Highways Agency to permanently switch off lights

 

Drivers of vans covered by commercial vehicle insurance, who work during the night, will be left in the dark, as lighting on the M1 motorway in Bedfordshire is being permanently switched off in an effort to cut both carbon emissions and light pollution.

Three junctions affected

The Highways Agency have assessed the area and decided that parts of the M1 can be safely unlit between junctions 10 and 13. The area is the latest to have its lights switched off and the fifteen mile stretch of motorway between Luton and Milton Keynes will have other changes which include using variable speed limits and opening the hard shoulder as an additional lane during extremely busy periods.

Turn off now permanent

It is not a new policy for the Highways Agency, they have been reducing lighting on motorways for about two years now, and so far their selective turn-offs have had no serious impact on safety issues or figures. This year though, marks a change in the strategy. Since the spring of this year, 3 sites have had their lights switched off permanently and the agency is now trying to identify other locations where this can be done.

Cash saved will be re-invested

The new measures are all part of the highways agency’s plan to divert revenue to where it can be best used. The money saved by the switch off will be used on other safety measures on the road network where it could have a more significant benefit, and the potential to save the lives of motorists. Most night time travellers are professional drivers with business van insurance. These drivers are used to working unsocial hours and also accustomed to driving in the dark; the changes should not dramatically affect them. The conditions will come as a challenge to many ordinary motorists though, who are driving through the night in “one-off” situations.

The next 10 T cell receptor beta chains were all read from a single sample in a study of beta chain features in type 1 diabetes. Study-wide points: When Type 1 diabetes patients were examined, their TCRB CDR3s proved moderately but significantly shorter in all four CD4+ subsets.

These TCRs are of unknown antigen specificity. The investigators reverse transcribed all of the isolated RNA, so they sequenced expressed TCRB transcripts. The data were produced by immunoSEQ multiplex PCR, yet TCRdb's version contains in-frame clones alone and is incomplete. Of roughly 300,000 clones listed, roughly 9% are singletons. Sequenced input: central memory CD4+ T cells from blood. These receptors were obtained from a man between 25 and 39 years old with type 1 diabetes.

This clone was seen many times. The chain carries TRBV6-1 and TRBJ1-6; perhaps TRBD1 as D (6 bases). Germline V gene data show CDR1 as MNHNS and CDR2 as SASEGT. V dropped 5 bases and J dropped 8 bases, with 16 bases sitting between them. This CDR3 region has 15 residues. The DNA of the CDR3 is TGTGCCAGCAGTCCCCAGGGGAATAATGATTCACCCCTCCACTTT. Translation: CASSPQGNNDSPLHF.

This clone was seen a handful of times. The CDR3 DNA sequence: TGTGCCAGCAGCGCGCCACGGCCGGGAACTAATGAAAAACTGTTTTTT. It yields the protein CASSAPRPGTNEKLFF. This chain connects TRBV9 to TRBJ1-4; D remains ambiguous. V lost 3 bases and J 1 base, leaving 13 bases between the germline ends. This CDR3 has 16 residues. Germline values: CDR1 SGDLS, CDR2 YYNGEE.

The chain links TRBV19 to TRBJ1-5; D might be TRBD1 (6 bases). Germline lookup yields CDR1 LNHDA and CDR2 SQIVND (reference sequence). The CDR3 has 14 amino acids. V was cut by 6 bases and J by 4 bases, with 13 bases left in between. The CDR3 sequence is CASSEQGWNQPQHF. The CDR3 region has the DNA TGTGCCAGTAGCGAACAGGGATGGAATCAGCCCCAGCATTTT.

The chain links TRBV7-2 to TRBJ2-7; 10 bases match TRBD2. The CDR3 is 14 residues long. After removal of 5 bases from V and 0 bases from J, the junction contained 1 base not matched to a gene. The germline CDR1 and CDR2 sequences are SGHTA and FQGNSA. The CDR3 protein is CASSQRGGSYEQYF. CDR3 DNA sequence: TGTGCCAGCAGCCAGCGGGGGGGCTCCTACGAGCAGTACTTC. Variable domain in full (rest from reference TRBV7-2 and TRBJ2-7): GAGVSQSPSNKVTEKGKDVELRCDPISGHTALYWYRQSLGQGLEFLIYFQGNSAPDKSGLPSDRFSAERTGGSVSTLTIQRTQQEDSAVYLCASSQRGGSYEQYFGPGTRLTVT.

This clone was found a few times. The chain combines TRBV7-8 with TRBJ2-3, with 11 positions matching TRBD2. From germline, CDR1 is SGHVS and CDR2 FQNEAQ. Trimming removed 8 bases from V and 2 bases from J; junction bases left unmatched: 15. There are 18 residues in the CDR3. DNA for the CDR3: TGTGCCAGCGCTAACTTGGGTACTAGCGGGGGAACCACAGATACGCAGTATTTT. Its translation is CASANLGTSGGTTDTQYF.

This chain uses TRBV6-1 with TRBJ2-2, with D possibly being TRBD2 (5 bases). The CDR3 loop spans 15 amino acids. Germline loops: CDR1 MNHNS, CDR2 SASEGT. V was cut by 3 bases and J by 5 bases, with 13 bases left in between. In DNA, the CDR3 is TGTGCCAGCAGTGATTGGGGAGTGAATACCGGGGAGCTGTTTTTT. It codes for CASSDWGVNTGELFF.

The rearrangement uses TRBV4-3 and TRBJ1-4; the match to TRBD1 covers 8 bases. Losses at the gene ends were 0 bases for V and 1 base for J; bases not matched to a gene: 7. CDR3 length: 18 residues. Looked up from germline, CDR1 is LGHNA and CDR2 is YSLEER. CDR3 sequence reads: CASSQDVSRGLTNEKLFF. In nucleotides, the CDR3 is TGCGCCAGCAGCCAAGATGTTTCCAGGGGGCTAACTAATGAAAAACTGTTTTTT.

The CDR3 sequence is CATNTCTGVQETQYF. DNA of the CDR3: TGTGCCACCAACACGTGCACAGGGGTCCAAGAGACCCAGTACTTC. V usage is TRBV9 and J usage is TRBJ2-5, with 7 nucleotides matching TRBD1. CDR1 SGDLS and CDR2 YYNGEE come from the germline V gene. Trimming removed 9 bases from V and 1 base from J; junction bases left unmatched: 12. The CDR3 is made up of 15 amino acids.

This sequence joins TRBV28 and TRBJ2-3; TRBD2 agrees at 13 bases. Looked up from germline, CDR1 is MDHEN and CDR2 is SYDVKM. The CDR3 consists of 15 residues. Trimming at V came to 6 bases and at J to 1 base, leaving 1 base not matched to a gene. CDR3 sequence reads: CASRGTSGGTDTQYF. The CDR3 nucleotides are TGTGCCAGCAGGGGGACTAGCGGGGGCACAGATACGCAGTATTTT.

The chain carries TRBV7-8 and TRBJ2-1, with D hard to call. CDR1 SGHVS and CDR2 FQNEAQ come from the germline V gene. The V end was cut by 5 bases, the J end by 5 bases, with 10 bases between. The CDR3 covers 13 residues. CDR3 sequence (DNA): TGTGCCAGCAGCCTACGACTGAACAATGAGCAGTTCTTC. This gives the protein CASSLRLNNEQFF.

Turn off will cut carbon emissions

It is hoped that a yearly reduction in carbon emissions of about 800 tonnes will be made. The switch-off started on August 17 and the removal of all lighting columns will be done in phases until the autumn of next year. CCTV cameras which are able to work without lighting will be installed so that the Highways Agency can monitor what is happening on the motorway, especially with regards to safety.

 

 

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